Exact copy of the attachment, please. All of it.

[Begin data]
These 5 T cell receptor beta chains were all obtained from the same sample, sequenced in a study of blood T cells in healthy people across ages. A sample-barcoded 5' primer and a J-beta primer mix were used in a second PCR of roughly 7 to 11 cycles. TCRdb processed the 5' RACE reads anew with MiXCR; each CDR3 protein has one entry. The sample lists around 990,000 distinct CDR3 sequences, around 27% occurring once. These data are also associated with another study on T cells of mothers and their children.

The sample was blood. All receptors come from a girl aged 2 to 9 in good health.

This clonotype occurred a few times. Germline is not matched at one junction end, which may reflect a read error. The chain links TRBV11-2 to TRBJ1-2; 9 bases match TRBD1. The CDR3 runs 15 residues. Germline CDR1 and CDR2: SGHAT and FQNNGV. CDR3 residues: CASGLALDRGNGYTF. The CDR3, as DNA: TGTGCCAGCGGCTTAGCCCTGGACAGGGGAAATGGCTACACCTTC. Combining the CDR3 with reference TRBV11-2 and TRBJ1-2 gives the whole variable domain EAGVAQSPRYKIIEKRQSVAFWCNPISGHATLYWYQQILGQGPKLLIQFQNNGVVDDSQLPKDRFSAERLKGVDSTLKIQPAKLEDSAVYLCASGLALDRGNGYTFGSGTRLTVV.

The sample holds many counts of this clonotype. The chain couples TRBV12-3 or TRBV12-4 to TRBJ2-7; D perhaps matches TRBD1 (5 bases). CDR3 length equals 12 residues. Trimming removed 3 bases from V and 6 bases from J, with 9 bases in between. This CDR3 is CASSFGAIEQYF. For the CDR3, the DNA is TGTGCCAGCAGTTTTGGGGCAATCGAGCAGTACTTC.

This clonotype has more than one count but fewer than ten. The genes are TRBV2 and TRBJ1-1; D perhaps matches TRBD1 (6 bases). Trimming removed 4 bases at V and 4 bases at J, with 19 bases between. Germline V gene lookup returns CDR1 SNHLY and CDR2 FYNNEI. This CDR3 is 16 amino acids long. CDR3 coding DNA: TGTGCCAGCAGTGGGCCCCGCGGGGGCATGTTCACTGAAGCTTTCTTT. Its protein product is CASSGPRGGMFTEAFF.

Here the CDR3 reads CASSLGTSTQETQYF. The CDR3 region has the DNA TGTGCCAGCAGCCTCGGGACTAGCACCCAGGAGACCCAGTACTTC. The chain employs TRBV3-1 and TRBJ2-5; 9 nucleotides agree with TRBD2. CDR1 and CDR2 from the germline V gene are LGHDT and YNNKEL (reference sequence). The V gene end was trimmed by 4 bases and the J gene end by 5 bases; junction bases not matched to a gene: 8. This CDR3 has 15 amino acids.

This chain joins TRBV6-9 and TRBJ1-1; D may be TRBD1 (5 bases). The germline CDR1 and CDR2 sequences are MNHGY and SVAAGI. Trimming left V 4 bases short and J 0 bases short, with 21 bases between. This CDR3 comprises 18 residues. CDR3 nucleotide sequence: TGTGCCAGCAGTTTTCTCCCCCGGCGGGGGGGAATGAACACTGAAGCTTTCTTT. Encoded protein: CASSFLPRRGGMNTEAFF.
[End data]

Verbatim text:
These 5 T cell receptor beta chains were all obtained from the same sample, sequenced in a study of blood T cells in healthy people across ages. A sample-barcoded 5' primer and a J-beta primer mix were used in a second PCR of roughly 7 to 11 cycles. TCRdb processed the 5' RACE reads anew with MiXCR; each CDR3 protein has one entry. The sample lists around 990,000 distinct CDR3 sequences, around 27% occurring once. These data are also associated with another study on T cells of mothers and their children.

The sample was blood. All receptors come from a girl aged 2 to 9 in good health.

This clonotype occurred a few times. Germline is not matched at one junction end, which may reflect a read error. The chain links TRBV11-2 to TRBJ1-2; 9 bases match TRBD1. The CDR3 runs 15 residues. Germline CDR1 and CDR2: SGHAT and FQNNGV. CDR3 residues: CASGLALDRGNGYTF. The CDR3, as DNA: TGTGCCAGCGGCTTAGCCCTGGACAGGGGAAATGGCTACACCTTC. Combining the CDR3 with reference TRBV11-2 and TRBJ1-2 gives the whole variable domain EAGVAQSPRYKIIEKRQSVAFWCNPISGHATLYWYQQILGQGPKLLIQFQNNGVVDDSQLPKDRFSAERLKGVDSTLKIQPAKLEDSAVYLCASGLALDRGNGYTFGSGTRLTVV.

The sample holds many counts of this clonotype. The chain couples TRBV12-3 or TRBV12-4 to TRBJ2-7; D perhaps matches TRBD1 (5 bases). CDR3 length equals 12 residues. Trimming removed 3 bases from V and 6 bases from J, with 9 bases in between. This CDR3 is CASSFGAIEQYF. For the CDR3, the DNA is TGTGCCAGCAGTTTTGGGGCAATCGAGCAGTACTTC.

This clonotype has more than one count but fewer than ten. The genes are TRBV2 and TRBJ1-1; D perhaps matches TRBD1 (6 bases). Trimming removed 4 bases at V and 4 bases at J, with 19 bases between. Germline V gene lookup returns CDR1 SNHLY and CDR2 FYNNEI. This CDR3 is 16 amino acids long. CDR3 coding DNA: TGTGCCAGCAGTGGGCCCCGCGGGGGCATGTTCACTGAAGCTTTCTTT. Its protein product is CASSGPRGGMFTEAFF.

Here the CDR3 reads CASSLGTSTQETQYF. The CDR3 region has the DNA TGTGCCAGCAGCCTCGGGACTAGCACCCAGGAGACCCAGTACTTC. The chain employs TRBV3-1 and TRBJ2-5; 9 nucleotides agree with TRBD2. CDR1 and CDR2 from the germline V gene are LGHDT and YNNKEL (reference sequence). The V gene end was trimmed by 4 bases and the J gene end by 5 bases; junction bases not matched to a gene: 8. This CDR3 has 15 amino acids.

This chain joins TRBV6-9 and TRBJ1-1; D may be TRBD1 (5 bases). The germline CDR1 and CDR2 sequences are MNHGY and SVAAGI. Trimming left V 4 bases short and J 0 bases short, with 21 bases between. This CDR3 comprises 18 residues. CDR3 nucleotide sequence: TGTGCCAGCAGTTTTCTCCCCCGGCGGGGGGGAATGAACACTGAAGCTTTCTTT. Encoded protein: CASSFLPRRGGMNTEAFF.